When you type in ‘magic’ on YouTube, you get about 1,780,000 results. Results of people who want to see magic tricks, who know that they are being deceived, that they are being tricked, and yet want to continue watching these magic tricks.
Some of the possible effects stage magic attempts to produce are production (pulling a bunny out of a hat), vanishing (making the bunny disappear), transformation (turning into bunny into a pigeon), restoration (cutting the bunny in half and then restore it to its original state) and penetration (making the bunny pass through a solid brick wall) to name a few. A number of magic principles were discussed during the Magic of Consciousness symposium during the 11th Annual Meeting of the Association for the Scientific Study of Consciousness. Some of these are:
- An action is a motion that has purpose. For example, even when the magician pushes his glasses up his nose, we might just assume that he did so because his glasses were too big for his face. But it just might be transferring an object from somewhere into his mouth in order to hide it.
- Never do the same trick twice. When a magic trick is repeatedly seen, then there is a higher chance that the audience will be able to deduce the trick.
Now, being fairly intelligent and worldly wise we know that magicians don’t really perform any ‘magic’ but it’s just clever sleight of hand. But what is it that these magicians do that ensures that no one can ever figure out their trick? Primarily magicians use a combination of illusions, psychological misdirection and mental forcing.
Magic, stripped of all its mysteriousness can be called creating illusions. Illusions can be divided into visual and optic illusions.
Both visual and optical illusions are caused by the manipulation of devices but cognitive illusions allow the magician to trick the audience without the use of props.
Psychological misdirection is the process by which the conjurer distracts the audience by making them look somewhere else while he performs his secret move. A very effective way to misdirect the audience is to ask them to guess the way the magician will trick them. Once the audience has a ‘solution’, they are much less likely to pick up the clues that crop up as to how it’s really done. They will be looking for clues to confirm their own theory. Finally when the magician shows that their solution is incorrect, the audience is even more baffled. A very common magic trick is the vanishing ball trick where the magician is throwing a ball in the air repeatedly and then catching it. And suddenly, while throwing the ball up in the air, the ball disappears. In reality, the magician palms the ball but he still looks upwards as though expecting to see the ball in flight. This acts as a cue for the audience also to look up. Dr Gustav Kuhn studied this trick and two thirds of the observers even reported seeing the ball actually moving upwards when the magician looked up.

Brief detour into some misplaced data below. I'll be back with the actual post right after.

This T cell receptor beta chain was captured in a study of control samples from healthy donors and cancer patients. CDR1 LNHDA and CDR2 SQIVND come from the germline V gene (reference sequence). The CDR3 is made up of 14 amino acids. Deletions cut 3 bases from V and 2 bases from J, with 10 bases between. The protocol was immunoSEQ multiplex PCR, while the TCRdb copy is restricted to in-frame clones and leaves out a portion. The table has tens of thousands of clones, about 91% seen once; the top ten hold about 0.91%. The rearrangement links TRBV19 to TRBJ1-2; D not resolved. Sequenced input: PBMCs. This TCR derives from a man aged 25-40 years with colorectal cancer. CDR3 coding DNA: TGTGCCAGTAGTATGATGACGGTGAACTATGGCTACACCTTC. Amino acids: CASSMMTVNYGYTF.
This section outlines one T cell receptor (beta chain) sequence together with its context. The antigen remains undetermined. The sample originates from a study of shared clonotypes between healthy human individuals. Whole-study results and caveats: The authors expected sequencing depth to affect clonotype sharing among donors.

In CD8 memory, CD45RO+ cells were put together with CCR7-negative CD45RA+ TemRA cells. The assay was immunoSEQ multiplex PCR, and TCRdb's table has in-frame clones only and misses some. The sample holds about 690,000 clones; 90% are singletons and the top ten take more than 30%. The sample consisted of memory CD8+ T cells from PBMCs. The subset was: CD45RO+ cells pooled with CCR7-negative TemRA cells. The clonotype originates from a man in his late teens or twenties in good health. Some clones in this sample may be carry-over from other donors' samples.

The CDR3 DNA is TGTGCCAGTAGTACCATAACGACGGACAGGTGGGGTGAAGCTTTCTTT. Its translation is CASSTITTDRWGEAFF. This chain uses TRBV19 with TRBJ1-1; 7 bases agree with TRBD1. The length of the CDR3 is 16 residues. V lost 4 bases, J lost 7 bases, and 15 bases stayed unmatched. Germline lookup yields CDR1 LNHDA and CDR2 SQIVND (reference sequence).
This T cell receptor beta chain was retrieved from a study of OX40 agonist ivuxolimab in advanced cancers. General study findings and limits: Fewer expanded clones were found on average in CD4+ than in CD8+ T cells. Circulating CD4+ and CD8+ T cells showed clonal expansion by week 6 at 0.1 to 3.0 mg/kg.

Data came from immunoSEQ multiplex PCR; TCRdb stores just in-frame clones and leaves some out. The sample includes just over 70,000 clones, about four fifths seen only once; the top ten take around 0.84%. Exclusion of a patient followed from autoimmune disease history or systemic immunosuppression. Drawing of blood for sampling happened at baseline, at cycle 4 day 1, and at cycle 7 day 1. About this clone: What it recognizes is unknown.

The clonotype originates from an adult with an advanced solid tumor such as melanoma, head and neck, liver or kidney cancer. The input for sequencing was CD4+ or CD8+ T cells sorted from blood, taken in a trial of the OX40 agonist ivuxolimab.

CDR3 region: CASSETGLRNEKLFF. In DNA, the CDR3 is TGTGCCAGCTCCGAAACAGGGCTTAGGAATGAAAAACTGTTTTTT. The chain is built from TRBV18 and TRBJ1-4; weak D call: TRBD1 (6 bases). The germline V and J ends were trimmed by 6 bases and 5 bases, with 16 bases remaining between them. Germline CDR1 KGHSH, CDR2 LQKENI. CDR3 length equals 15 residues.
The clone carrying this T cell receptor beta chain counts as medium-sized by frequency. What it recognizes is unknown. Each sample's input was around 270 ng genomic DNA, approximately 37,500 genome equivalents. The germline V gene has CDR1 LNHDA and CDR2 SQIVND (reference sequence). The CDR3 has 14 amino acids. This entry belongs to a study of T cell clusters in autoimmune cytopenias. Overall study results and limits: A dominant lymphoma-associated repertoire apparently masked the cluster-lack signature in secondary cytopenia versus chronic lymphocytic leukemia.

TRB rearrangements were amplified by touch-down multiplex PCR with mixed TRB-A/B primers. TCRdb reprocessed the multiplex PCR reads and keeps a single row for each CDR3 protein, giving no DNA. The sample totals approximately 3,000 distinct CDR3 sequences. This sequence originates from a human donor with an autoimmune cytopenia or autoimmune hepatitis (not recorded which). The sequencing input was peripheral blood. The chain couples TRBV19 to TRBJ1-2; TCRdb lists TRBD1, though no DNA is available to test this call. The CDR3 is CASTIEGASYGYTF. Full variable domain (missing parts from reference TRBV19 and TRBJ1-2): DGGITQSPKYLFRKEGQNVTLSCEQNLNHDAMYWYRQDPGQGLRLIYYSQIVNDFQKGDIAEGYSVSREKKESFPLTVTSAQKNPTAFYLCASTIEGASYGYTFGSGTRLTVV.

Psychological misdirection uses the principle of inattenional blindness or perceptual blindness. In an early study, participants were shown a clip of a game of basketball between teams wearing black and white t shirts and were asked to count the number of passes the white team made and ignore the black team altogether. After 30 seconds, a woman carrying an umbrella walked across the display remaining visible for four seconds. Under these conditions, only 21% of the observers reported seeing the woman (Neisser and Dube, 1978). Later, in 1999, this experiment was replicated by Simon and Chabris and they found that 44% of the participants missed the ‘umbrella woman’. Then, when the unexpected object was replaced with a person in a gorilla suit, even more, 73% of the participants missed it!
IRIANS- The Neuroscience Institute